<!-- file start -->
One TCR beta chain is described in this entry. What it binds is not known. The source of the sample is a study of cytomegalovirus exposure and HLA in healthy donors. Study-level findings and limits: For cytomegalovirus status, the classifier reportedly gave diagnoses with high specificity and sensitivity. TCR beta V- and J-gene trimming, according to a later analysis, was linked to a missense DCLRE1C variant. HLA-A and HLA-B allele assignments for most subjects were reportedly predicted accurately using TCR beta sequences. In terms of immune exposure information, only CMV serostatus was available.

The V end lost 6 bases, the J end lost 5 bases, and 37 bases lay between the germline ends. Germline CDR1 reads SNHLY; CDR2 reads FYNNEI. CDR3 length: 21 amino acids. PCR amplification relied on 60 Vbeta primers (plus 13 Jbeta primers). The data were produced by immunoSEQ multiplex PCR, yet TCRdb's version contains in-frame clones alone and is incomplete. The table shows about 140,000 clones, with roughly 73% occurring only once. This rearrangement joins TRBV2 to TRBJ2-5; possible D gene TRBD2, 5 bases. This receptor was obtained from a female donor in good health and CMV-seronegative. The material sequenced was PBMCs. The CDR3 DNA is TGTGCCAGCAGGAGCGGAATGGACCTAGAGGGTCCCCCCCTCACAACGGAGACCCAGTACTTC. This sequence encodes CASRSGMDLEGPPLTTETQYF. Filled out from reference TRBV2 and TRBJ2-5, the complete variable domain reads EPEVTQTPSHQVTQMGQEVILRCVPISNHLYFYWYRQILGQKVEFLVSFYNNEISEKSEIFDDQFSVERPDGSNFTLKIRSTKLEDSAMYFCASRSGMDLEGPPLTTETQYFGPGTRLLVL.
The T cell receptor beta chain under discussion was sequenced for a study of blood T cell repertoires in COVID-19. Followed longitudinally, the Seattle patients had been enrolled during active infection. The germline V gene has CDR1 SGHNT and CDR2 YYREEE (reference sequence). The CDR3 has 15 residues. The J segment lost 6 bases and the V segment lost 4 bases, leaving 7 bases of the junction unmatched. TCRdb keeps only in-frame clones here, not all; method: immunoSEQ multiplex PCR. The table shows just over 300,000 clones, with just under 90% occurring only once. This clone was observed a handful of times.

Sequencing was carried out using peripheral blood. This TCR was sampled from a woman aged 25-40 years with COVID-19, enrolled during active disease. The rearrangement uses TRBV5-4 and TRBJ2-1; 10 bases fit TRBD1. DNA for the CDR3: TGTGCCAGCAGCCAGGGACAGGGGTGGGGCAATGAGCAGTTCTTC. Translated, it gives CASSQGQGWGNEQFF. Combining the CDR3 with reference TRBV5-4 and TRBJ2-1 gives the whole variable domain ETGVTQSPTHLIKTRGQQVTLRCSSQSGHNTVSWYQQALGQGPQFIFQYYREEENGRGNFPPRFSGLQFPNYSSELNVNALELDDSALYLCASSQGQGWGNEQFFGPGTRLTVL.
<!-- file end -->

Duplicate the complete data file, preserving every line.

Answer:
One TCR beta chain is described in this entry. What it binds is not known. The source of the sample is a study of cytomegalovirus exposure and HLA in healthy donors. Study-level findings and limits: For cytomegalovirus status, the classifier reportedly gave diagnoses with high specificity and sensitivity. TCR beta V- and J-gene trimming, according to a later analysis, was linked to a missense DCLRE1C variant. HLA-A and HLA-B allele assignments for most subjects were reportedly predicted accurately using TCR beta sequences. In terms of immune exposure information, only CMV serostatus was available.

The V end lost 6 bases, the J end lost 5 bases, and 37 bases lay between the germline ends. Germline CDR1 reads SNHLY; CDR2 reads FYNNEI. CDR3 length: 21 amino acids. PCR amplification relied on 60 Vbeta primers (plus 13 Jbeta primers). The data were produced by immunoSEQ multiplex PCR, yet TCRdb's version contains in-frame clones alone and is incomplete. The table shows about 140,000 clones, with roughly 73% occurring only once. This rearrangement joins TRBV2 to TRBJ2-5; possible D gene TRBD2, 5 bases. This receptor was obtained from a female donor in good health and CMV-seronegative. The material sequenced was PBMCs. The CDR3 DNA is TGTGCCAGCAGGAGCGGAATGGACCTAGAGGGTCCCCCCCTCACAACGGAGACCCAGTACTTC. This sequence encodes CASRSGMDLEGPPLTTETQYF. Filled out from reference TRBV2 and TRBJ2-5, the complete variable domain reads EPEVTQTPSHQVTQMGQEVILRCVPISNHLYFYWYRQILGQKVEFLVSFYNNEISEKSEIFDDQFSVERPDGSNFTLKIRSTKLEDSAMYFCASRSGMDLEGPPLTTETQYFGPGTRLLVL.
The T cell receptor beta chain under discussion was sequenced for a study of blood T cell repertoires in COVID-19. Followed longitudinally, the Seattle patients had been enrolled during active infection. The germline V gene has CDR1 SGHNT and CDR2 YYREEE (reference sequence). The CDR3 has 15 residues. The J segment lost 6 bases and the V segment lost 4 bases, leaving 7 bases of the junction unmatched. TCRdb keeps only in-frame clones here, not all; method: immunoSEQ multiplex PCR. The table shows just over 300,000 clones, with just under 90% occurring only once. This clone was observed a handful of times.

Sequencing was carried out using peripheral blood. This TCR was sampled from a woman aged 25-40 years with COVID-19, enrolled during active disease. The rearrangement uses TRBV5-4 and TRBJ2-1; 10 bases fit TRBD1. DNA for the CDR3: TGTGCCAGCAGCCAGGGACAGGGGTGGGGCAATGAGCAGTTCTTC. Translated, it gives CASSQGQGWGNEQFF. Combining the CDR3 with reference TRBV5-4 and TRBJ2-1 gives the whole variable domain ETGVTQSPTHLIKTRGQQVTLRCSSQSGHNTVSWYQQALGQGPQFIFQYYREEENGRGNFPPRFSGLQFPNYSSELNVNALELDDSALYLCASSQGQGWGNEQFFGPGTRLTVL.